Naked Soldiers and the Principle of Discrimination

Journal of Military Ethics 13 (4):320-330 (2014)
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Abstract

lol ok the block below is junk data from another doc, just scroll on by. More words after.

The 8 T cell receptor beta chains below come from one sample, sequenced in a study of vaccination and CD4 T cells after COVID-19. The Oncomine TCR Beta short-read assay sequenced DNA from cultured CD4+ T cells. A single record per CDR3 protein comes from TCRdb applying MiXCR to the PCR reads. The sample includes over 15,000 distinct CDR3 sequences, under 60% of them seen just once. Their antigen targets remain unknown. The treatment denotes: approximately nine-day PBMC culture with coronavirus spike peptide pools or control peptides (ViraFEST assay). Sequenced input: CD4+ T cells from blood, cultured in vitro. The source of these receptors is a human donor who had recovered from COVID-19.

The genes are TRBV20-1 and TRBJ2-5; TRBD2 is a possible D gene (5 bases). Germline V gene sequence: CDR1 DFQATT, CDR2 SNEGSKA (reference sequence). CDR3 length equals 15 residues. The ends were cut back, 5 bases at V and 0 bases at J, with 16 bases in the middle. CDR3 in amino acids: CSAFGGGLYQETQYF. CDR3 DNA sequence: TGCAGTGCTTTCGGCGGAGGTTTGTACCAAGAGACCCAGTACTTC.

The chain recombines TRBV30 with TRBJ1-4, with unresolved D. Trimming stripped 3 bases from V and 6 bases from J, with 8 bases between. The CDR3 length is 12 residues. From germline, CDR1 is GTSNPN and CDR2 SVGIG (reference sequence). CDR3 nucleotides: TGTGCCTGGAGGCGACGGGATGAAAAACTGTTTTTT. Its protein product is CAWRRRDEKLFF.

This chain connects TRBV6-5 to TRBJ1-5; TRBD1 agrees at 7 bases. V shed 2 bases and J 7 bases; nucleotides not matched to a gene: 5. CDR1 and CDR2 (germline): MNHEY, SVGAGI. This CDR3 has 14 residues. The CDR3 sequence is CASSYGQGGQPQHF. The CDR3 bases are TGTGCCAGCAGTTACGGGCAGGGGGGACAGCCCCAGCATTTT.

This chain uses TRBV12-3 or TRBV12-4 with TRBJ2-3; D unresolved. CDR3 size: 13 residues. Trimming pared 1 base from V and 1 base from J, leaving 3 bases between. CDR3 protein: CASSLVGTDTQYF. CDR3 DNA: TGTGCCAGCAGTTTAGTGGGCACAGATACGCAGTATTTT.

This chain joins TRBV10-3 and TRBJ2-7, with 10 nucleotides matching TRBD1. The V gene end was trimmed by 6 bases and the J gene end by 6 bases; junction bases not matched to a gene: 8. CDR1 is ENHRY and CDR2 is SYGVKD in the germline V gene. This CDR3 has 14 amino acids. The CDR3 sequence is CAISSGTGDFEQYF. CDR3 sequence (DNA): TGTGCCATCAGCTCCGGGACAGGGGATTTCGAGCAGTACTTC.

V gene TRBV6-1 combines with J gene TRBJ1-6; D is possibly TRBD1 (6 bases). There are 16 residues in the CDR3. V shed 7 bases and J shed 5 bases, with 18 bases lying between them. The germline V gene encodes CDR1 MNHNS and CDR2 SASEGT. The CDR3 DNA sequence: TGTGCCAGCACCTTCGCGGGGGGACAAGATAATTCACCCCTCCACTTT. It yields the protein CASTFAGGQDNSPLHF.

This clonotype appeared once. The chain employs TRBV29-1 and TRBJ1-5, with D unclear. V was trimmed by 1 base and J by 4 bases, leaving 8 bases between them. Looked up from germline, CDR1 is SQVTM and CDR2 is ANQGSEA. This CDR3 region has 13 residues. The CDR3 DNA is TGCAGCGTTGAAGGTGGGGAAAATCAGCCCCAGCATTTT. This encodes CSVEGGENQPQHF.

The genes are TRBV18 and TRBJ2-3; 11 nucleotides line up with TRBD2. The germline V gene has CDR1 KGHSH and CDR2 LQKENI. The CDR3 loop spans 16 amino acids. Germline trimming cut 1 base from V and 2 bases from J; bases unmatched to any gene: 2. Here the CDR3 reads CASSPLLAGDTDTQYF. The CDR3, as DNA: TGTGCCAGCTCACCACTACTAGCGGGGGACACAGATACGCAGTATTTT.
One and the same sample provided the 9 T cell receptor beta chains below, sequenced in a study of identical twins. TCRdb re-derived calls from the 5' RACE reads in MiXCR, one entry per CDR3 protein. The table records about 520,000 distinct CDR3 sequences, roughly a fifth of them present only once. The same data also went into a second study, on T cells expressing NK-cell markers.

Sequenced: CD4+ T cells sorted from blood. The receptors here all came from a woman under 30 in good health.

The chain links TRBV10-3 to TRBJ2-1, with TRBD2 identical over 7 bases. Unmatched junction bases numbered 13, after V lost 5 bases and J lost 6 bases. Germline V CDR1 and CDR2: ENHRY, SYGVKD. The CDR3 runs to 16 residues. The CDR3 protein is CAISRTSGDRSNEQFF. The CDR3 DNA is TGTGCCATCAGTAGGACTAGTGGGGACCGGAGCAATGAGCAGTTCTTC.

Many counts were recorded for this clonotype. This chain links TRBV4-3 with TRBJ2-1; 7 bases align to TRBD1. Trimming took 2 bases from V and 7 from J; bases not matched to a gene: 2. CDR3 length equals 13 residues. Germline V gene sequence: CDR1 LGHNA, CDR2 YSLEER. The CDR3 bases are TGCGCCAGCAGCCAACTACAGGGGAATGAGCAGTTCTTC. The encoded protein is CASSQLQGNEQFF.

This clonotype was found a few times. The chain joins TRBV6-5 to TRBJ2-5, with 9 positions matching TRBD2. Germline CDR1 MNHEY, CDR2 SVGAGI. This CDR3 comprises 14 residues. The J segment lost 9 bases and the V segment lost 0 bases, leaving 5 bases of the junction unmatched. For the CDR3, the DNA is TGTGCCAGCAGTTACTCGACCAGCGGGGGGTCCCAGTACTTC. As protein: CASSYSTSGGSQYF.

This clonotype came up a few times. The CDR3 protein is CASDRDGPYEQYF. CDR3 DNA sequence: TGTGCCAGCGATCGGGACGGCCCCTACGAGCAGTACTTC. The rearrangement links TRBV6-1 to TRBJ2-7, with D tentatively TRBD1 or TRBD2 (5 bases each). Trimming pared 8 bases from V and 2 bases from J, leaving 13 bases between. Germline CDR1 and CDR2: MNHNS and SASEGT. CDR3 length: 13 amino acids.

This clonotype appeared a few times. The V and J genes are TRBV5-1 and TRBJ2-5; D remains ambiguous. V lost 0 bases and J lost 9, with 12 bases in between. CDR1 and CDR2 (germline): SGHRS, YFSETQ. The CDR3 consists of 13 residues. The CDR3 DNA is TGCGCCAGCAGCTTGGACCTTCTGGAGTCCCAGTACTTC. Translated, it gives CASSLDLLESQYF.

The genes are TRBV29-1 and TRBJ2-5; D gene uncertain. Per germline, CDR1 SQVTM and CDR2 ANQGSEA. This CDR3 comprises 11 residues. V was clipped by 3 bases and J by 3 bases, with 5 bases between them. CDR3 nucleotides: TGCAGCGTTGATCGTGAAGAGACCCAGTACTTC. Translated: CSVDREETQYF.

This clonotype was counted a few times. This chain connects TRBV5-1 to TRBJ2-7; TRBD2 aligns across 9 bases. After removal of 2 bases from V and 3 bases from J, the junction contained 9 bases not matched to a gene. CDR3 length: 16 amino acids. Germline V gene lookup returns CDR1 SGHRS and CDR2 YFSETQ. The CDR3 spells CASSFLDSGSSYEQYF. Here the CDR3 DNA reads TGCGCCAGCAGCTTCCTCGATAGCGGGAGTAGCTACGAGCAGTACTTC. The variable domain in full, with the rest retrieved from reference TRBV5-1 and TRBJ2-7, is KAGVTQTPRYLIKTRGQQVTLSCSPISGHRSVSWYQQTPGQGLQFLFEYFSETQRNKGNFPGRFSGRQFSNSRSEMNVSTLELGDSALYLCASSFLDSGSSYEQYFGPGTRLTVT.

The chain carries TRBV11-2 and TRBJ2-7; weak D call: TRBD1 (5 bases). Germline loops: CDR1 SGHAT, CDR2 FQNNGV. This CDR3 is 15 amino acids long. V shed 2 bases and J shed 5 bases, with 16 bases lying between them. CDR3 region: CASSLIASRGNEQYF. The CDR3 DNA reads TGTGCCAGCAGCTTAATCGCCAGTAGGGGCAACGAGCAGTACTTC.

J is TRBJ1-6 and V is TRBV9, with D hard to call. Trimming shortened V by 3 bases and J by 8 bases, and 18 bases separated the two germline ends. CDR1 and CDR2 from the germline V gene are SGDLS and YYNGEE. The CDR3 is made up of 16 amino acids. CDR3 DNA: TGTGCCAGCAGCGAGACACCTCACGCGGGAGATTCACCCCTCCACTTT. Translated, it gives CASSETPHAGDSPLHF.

Robert Graves's First World War story in his autobiography Goodbye to All That, narrating his refusal to kill an enemy soldier bathing naked on the battlefield, has been made famous in the field of military ethics by Michael Walzer in his Just and Unjust Wars. The story raises the issue of whether soldiers should be granted immunity when behaving in an ‘un-warlike’ manner. It also relates to the growing understanding in military ethics that only soldiers who pose a direct threat should be attacked and killed. This paper concludes that the traditional legal understanding that all soldiers are liable to be attacked and to be killed is the stronger argument

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